Adelaide Town Hall
128 King William Street,
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Architects: Edmund Wright
Built in 1866, the Adelaide Town Hall was designed by the eminent architect Edmund Wright, who was responsible for other heritage listed buildings in Adelaide. It is the oldest civic building in a capital city in Australia, and for a short time was the largest such building in the Southern Hemisphere. Now eclipsed in size by those in other state capitals, it is an intimate building which is acknowledged to be acoustically one of the five finest auditoria for symphonic concerts in the world. Its Hill and Sons organ was installed in 1877, and was replaced by the 1980 Walker, the largest mechanical action organ built in England for over 100 years. A statue of Queen Adelaide stands in the foyer, while overhead looms the clock tower, one of two almost opposite each other in the city’s main thoroughfare. It has a peal of 8 bells, while the General Post Office opposite has Westminster chimes.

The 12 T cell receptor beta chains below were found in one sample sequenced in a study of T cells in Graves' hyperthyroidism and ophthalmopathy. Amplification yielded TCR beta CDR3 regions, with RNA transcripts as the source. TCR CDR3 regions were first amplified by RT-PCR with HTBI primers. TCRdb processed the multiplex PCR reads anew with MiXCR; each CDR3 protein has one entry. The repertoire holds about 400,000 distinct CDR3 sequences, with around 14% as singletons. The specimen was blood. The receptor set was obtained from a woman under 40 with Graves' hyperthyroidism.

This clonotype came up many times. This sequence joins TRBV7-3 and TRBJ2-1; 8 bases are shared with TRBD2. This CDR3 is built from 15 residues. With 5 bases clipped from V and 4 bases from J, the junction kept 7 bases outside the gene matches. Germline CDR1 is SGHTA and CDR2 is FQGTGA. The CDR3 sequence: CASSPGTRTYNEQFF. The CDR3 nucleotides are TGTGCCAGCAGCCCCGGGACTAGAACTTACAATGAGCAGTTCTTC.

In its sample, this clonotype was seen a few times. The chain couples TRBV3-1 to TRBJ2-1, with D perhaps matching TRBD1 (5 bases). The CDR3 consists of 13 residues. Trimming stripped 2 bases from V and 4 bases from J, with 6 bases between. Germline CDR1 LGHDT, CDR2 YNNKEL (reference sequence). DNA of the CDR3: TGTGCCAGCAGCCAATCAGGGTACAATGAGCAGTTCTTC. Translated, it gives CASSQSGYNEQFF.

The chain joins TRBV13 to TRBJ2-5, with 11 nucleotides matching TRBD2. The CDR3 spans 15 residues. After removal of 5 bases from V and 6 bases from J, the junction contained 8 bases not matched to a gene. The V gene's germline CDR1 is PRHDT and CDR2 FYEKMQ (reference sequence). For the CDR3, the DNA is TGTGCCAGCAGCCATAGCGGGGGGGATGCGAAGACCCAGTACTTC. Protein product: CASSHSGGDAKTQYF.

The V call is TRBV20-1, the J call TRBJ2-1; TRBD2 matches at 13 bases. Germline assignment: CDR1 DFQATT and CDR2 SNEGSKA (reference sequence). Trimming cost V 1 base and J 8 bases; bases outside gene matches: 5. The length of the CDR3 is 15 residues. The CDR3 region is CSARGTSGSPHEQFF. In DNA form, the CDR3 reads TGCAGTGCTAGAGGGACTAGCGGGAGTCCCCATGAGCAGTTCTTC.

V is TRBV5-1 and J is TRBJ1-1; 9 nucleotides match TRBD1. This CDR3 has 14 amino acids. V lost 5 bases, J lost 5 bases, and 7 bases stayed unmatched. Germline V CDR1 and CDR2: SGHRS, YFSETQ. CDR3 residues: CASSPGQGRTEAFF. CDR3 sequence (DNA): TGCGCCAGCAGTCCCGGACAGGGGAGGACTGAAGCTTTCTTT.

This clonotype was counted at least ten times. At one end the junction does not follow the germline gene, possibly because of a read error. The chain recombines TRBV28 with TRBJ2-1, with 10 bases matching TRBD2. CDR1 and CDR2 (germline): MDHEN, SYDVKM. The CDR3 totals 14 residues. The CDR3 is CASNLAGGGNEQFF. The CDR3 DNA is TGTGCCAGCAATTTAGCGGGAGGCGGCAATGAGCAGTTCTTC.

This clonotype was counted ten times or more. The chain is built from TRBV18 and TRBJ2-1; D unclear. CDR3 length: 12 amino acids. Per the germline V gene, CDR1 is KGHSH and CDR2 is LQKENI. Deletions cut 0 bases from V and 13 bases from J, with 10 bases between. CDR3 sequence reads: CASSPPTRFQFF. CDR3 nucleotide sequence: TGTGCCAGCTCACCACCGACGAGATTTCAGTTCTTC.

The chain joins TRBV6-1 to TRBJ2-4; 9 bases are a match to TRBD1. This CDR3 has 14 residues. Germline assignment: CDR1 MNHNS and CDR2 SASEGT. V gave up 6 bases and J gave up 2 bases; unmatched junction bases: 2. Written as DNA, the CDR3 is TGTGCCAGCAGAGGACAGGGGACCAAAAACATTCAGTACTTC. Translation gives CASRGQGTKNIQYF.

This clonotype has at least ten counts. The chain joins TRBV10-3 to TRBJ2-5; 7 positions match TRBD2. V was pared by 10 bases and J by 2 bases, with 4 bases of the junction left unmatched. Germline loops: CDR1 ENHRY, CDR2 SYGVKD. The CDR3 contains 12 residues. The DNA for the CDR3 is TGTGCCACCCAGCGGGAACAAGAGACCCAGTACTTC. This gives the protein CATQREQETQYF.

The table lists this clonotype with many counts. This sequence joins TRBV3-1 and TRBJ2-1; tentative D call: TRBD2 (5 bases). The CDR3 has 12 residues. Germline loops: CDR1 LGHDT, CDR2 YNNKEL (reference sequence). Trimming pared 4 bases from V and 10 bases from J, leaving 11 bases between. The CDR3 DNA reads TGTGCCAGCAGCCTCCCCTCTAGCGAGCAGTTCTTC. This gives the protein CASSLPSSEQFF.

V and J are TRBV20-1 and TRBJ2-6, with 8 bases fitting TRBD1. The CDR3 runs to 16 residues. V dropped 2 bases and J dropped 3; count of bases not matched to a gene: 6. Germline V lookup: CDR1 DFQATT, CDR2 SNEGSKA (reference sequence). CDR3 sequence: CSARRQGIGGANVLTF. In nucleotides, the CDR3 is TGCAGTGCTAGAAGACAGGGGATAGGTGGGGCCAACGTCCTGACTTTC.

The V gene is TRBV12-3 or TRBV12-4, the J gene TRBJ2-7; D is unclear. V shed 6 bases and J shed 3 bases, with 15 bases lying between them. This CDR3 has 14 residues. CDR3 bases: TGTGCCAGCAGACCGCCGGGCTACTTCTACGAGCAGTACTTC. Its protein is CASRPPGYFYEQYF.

In 1964 the largest crowd ever to greet The Beatles anywhere packed the 42 metre (138 feet) wide street below as they appeared on the Town Hall loggia.
In the silent era it was the venue for films shown by the Wondergraph Company before they built their cinema in Hindley Street.
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